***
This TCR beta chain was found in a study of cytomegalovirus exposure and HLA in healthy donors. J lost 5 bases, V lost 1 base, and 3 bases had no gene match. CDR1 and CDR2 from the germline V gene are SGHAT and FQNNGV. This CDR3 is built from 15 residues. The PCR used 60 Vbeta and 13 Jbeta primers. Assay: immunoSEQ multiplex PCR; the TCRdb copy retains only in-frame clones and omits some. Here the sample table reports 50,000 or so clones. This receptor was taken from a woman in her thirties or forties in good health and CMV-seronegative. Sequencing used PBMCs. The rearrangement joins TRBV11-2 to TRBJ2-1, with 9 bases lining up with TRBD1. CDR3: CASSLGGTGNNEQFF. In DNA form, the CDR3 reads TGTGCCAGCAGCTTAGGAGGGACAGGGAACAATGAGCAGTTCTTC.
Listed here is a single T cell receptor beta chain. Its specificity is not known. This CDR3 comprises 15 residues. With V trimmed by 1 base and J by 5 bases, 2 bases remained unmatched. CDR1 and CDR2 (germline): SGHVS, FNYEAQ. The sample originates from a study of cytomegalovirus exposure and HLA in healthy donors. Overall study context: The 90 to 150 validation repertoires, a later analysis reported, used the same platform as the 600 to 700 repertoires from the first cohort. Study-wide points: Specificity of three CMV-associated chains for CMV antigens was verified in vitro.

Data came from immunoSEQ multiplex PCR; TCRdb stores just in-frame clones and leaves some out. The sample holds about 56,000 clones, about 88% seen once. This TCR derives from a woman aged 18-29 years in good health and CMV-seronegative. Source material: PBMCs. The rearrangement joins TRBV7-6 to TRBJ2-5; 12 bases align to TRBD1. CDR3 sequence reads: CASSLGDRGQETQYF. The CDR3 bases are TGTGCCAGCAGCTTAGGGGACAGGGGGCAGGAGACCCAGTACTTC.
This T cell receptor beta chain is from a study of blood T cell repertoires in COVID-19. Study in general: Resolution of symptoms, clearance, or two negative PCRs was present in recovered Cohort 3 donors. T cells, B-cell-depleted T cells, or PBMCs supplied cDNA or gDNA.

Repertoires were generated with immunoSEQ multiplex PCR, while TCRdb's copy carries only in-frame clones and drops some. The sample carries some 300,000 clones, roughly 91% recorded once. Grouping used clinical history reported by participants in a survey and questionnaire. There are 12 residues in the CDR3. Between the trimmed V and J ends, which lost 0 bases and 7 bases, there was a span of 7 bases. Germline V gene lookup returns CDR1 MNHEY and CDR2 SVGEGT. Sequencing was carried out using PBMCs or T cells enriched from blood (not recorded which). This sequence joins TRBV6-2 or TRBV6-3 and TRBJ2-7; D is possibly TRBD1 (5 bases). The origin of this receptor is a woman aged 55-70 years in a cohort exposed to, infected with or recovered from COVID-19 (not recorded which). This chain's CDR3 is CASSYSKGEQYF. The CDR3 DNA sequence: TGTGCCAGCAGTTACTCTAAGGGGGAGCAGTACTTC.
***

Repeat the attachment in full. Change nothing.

This TCR beta chain was found in a study of cytomegalovirus exposure and HLA in healthy donors. J lost 5 bases, V lost 1 base, and 3 bases had no gene match. CDR1 and CDR2 from the germline V gene are SGHAT and FQNNGV. This CDR3 is built from 15 residues. The PCR used 60 Vbeta and 13 Jbeta primers. Assay: immunoSEQ multiplex PCR; the TCRdb copy retains only in-frame clones and omits some. Here the sample table reports 50,000 or so clones. This receptor was taken from a woman in her thirties or forties in good health and CMV-seronegative. Sequencing used PBMCs. The rearrangement joins TRBV11-2 to TRBJ2-1, with 9 bases lining up with TRBD1. CDR3: CASSLGGTGNNEQFF. In DNA form, the CDR3 reads TGTGCCAGCAGCTTAGGAGGGACAGGGAACAATGAGCAGTTCTTC.
Listed here is a single T cell receptor beta chain. Its specificity is not known. This CDR3 comprises 15 residues. With V trimmed by 1 base and J by 5 bases, 2 bases remained unmatched. CDR1 and CDR2 (germline): SGHVS, FNYEAQ. The sample originates from a study of cytomegalovirus exposure and HLA in healthy donors. Overall study context: The 90 to 150 validation repertoires, a later analysis reported, used the same platform as the 600 to 700 repertoires from the first cohort. Study-wide points: Specificity of three CMV-associated chains for CMV antigens was verified in vitro.

Data came from immunoSEQ multiplex PCR; TCRdb stores just in-frame clones and leaves some out. The sample holds about 56,000 clones, about 88% seen once. This TCR derives from a woman aged 18-29 years in good health and CMV-seronegative. Source material: PBMCs. The rearrangement joins TRBV7-6 to TRBJ2-5; 12 bases align to TRBD1. CDR3 sequence reads: CASSLGDRGQETQYF. The CDR3 bases are TGTGCCAGCAGCTTAGGGGACAGGGGGCAGGAGACCCAGTACTTC.
This T cell receptor beta chain is from a study of blood T cell repertoires in COVID-19. Study in general: Resolution of symptoms, clearance, or two negative PCRs was present in recovered Cohort 3 donors. T cells, B-cell-depleted T cells, or PBMCs supplied cDNA or gDNA.

Repertoires were generated with immunoSEQ multiplex PCR, while TCRdb's copy carries only in-frame clones and drops some. The sample carries some 300,000 clones, roughly 91% recorded once. Grouping used clinical history reported by participants in a survey and questionnaire. There are 12 residues in the CDR3. Between the trimmed V and J ends, which lost 0 bases and 7 bases, there was a span of 7 bases. Germline V gene lookup returns CDR1 MNHEY and CDR2 SVGEGT. Sequencing was carried out using PBMCs or T cells enriched from blood (not recorded which). This sequence joins TRBV6-2 or TRBV6-3 and TRBJ2-7; D is possibly TRBD1 (5 bases). The origin of this receptor is a woman aged 55-70 years in a cohort exposed to, infected with or recovered from COVID-19 (not recorded which). This chain's CDR3 is CASSYSKGEQYF. The CDR3 DNA sequence: TGTGCCAGCAGTTACTCTAAGGGGGAGCAGTACTTC.